Sally and I were crushed when our golden collie mix Mozy lost her sight. It was a strange process from thinking she had a problem with her legs to realizing her eyes were failing. There is more than a little helplessness to see an animal you love become slow and walk into things. With animals, the inability to tell them what is happening is deeply frustrating.
I get to spend a lot of time with our dogs. This means I get to see Mozy adapt to blindness. What I have seen borders strangely on miraculous. Already keen senses of hearing and smell seem to have become a new radar. I doubt any human could have made this transition with such speed.
Right this moment, it is sunny in our backyard. Mozy has always loved to bake in the sun to the point of panting and then move to the shade to cool off. She will do this cycle for hours. If you didn’t know she was blind, there would be no way to tell anything is different for her.
Both inside and out, she has a mental map of her world. She walks through the middle of doorways and around chairs. We do have to be conscious when adding new things to the map. On a warm day, I put a fan in my office in her usual path to the back door. She bumped it once, but in every other trip in and out she arched around that spot. She does that now fan or not.
The old wood basement stairs to their pen and feeding spot were tricky. She slipped and Sally was scared for her. I simply nailed down a carpet runner to each step and she goes up and down with no problem. She even hurries down when there is food in the offing. The dog loves to eat.
The most funny adaptation is that we call the “goose step.” You’ve seen the pictures of Germans marching? Well, when see is looking for a step she raises and drops her paws to find it. She goose steps to curbs and stairs.
Walks? Sure. At first she was very slow and cautious. Now that she trusts we are watching out for her she walks at speed. We just call out the curbs so she can goose step. Bringing her back home one evening she got excited. Smell, sound…I have no idea how she knew she was home, but she wanted to jog down the sidewalk and then up the driveway. We jogged together. Seriously, I jogged with a blind dog.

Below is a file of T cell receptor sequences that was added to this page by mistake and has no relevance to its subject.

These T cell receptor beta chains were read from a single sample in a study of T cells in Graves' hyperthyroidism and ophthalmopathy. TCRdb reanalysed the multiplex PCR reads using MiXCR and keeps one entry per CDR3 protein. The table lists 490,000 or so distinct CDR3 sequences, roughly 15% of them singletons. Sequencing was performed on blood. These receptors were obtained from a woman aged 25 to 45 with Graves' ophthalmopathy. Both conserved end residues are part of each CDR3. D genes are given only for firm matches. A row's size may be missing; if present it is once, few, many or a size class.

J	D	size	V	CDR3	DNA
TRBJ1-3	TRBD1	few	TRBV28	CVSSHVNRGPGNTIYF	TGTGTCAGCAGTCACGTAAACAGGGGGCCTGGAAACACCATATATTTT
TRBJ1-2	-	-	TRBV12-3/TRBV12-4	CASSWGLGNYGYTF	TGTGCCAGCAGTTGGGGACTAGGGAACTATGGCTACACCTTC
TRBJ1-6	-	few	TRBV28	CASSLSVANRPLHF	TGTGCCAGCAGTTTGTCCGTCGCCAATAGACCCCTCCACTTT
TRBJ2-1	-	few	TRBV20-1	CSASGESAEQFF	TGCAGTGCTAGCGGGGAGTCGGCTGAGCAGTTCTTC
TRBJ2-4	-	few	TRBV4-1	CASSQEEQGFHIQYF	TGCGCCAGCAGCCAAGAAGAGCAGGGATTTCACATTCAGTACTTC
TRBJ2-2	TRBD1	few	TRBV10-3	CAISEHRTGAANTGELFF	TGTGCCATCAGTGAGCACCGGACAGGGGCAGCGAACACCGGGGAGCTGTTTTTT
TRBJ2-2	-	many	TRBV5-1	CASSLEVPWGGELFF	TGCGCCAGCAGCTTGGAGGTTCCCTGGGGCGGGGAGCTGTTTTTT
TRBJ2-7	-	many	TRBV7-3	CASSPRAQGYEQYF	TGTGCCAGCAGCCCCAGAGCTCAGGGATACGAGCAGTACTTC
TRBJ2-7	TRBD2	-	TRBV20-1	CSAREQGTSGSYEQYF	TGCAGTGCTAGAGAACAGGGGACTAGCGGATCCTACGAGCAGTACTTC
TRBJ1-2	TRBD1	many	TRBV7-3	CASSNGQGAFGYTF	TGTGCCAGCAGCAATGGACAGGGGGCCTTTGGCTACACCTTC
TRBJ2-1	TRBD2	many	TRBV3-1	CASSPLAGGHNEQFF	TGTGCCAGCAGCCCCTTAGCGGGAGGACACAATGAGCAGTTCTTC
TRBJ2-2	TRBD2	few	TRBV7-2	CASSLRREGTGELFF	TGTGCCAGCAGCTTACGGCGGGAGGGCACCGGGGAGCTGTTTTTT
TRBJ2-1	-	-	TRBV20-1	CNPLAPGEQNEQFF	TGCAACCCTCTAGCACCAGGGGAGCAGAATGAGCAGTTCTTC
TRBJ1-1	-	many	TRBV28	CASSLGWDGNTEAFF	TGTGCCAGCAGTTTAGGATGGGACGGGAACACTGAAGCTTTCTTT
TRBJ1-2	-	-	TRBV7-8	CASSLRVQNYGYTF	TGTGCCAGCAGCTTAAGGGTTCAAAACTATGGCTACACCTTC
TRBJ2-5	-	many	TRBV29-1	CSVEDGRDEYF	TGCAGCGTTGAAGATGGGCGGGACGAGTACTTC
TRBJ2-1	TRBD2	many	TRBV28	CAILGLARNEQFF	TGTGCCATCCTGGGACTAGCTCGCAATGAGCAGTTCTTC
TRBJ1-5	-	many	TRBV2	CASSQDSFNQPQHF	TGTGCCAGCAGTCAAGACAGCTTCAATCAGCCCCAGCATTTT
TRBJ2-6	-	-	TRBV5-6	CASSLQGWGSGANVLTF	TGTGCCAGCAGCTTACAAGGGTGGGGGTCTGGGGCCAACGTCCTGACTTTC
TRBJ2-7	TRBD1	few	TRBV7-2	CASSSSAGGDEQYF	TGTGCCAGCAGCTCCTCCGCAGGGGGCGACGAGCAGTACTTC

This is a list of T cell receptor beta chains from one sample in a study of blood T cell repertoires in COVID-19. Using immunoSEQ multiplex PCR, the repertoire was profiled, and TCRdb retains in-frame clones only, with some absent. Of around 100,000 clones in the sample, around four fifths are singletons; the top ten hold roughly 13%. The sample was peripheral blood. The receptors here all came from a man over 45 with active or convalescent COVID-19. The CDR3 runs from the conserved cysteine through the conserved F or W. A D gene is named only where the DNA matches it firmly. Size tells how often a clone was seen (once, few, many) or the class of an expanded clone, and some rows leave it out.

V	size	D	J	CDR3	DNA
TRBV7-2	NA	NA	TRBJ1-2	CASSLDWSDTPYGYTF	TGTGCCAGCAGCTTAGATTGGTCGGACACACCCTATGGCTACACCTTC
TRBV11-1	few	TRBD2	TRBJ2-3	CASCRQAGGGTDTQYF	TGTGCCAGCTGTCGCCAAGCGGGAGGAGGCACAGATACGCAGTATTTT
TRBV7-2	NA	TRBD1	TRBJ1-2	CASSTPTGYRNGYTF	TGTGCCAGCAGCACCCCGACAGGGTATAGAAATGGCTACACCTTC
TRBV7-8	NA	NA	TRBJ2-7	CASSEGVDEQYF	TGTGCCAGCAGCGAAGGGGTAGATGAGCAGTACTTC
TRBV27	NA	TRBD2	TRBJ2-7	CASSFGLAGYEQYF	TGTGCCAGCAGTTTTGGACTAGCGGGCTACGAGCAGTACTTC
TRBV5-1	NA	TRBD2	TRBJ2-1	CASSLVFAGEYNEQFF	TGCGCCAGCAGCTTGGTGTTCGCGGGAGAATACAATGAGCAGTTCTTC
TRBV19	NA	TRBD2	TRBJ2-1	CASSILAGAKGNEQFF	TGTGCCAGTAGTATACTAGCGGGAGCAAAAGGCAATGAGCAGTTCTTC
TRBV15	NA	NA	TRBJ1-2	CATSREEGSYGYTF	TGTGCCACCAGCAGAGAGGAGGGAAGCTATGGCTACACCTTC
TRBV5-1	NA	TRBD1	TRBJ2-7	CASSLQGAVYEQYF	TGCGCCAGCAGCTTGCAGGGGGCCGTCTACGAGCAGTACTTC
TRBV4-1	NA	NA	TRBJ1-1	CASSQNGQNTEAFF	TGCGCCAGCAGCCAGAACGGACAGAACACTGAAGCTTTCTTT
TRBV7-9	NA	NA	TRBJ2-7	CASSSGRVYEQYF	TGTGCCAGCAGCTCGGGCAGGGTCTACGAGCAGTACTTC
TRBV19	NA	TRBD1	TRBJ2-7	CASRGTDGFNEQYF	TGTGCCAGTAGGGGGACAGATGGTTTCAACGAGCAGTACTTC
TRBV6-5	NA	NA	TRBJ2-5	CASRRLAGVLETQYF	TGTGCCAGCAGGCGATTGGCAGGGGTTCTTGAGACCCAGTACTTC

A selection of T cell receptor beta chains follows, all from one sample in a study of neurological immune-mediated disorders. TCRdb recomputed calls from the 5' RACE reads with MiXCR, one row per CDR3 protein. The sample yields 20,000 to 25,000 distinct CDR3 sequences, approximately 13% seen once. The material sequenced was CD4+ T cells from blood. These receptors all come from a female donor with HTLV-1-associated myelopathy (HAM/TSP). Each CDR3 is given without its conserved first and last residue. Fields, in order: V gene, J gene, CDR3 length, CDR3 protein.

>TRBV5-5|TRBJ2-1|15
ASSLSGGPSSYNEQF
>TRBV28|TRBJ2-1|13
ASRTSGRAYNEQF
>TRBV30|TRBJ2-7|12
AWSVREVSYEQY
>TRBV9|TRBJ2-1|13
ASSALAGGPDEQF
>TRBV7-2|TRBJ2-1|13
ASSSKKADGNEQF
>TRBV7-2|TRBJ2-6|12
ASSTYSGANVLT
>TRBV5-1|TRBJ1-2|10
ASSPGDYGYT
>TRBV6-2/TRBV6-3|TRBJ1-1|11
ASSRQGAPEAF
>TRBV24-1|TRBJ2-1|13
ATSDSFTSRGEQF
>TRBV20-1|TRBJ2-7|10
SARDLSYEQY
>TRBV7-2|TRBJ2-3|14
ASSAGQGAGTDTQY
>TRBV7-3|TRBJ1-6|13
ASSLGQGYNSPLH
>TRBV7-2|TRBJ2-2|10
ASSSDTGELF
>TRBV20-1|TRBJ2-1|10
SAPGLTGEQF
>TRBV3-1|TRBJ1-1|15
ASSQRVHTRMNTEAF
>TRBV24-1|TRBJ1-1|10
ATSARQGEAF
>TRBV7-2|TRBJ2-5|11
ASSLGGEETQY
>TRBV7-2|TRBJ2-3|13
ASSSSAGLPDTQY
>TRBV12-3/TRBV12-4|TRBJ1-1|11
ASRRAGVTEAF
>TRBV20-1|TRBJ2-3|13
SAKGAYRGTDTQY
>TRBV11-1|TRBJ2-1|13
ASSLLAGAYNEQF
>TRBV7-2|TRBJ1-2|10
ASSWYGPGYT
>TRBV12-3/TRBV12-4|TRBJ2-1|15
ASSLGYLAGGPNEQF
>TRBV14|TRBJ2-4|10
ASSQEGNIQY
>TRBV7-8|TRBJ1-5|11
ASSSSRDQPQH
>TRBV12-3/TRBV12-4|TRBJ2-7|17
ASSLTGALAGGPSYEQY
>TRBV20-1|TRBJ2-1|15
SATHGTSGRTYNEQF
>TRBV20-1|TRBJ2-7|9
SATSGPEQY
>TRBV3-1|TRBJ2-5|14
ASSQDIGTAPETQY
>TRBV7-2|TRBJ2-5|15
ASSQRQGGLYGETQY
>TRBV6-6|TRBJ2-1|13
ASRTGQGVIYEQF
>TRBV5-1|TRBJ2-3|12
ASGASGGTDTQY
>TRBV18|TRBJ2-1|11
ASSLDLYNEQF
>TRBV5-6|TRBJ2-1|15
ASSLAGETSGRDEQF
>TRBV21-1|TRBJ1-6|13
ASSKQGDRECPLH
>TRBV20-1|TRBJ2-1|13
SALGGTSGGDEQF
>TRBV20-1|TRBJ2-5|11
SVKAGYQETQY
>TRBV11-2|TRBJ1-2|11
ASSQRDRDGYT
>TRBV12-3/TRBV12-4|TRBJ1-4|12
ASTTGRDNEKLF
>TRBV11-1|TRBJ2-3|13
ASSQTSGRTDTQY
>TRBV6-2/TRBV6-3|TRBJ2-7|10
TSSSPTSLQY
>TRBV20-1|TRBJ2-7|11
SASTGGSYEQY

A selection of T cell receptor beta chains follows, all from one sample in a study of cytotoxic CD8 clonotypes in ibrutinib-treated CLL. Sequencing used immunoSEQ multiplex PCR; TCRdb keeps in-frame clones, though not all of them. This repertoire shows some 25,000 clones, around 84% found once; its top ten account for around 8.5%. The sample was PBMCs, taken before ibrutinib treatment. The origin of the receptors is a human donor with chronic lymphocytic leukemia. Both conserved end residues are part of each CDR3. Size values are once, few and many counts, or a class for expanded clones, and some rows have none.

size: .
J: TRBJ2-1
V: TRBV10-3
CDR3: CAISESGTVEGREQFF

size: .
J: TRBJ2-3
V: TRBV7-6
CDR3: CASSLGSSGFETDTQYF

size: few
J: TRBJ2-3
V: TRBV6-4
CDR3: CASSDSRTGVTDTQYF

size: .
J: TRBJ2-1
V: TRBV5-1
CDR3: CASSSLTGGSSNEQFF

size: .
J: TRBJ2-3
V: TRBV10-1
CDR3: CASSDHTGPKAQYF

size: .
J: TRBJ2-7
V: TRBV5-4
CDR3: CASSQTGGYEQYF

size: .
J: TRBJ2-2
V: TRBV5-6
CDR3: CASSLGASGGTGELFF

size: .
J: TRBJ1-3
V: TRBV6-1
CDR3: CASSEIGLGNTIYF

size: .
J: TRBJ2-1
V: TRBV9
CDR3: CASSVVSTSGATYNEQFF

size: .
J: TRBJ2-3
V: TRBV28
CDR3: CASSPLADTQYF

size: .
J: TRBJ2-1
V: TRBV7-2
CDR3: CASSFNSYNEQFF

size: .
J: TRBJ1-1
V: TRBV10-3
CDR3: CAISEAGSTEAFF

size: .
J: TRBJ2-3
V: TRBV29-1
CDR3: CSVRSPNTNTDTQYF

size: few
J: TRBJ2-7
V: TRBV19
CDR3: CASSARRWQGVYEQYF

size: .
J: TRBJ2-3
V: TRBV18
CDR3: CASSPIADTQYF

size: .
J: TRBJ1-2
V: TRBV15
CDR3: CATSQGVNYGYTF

Sometimes she just forgets she is blind. One of the dog rituals is to run up the stairs to the little window and bench seat at the front of the house when Sal leaves for work. I sometimes hear the sound of Mozy and Zoom running up the stairs. When I look up, there they both are “looking” out the window at Sally.
Our back fence is a squirrel highway. Three generations of dogs have tried to chase those damn squirrels. Mozy was sleeping on the back stoop. I heard a commotion and a bang, then her barking. She had jumped off the stoop and run right into the garage. Undeterred she adjusted the map and when up the steps to the back wall to bark at the squirrel. But here’s the freaky part. Now she runs to chase the squirrels behind Zoom and on her own and doesn’t miss a step. How is that even possible? Try closing your eyes and running down one set of steps and up another then stopping perfectly in front of a fence.
Our friend Bob loves Mozy. He came over a few days ago and she was just Mozy. She immediately recognized his voice and smell and came to him once he stepped inside the door. You wouldn’t know she couldn’t see him.
For Sally, the most important thing is that after a short time Mozy got her personality back. She jumps and makes Wookiee noises she Sal comes home. She seeks affection like always. And she can hear the crinkle of a potato chip bag at 100 yards.
Living with a blind dog is like getting to see little miracles all the time. Oh sure, she is slower and sometimes gets a little lost in corners. Sally has coined the description “bonking” for when she runs into things. We are having a little success with the command “stop!” to warn her away from another bonk. But unlike a human, she has no judgement when she bonks. She just adjusts and moves on.
People ask if Zoom knows Mozy is blind. I don’t think so. But she does key off of his movements sometimes following him. They are still mostly likely to be found sleeping curled around each other.
There is much we miss about sighted Mozy. She could look quite majestic running off leash. She also loved to bark and harass Zoom to get him to play. I miss tossing her popcorn. But even that is funny. She sometimes tries to anticipate me throwing it and opens her mouth to catch the invisible kernel. Still best to tap her on the nose with treats.
But like Mozy, we adapt. We have learned to take joy in little, simpler things. Now, we celebrate the amazing things our blind dog can do with the ironic phrase, “Did you see what she just did?”
The sun is out. Time for Mo to get some rays.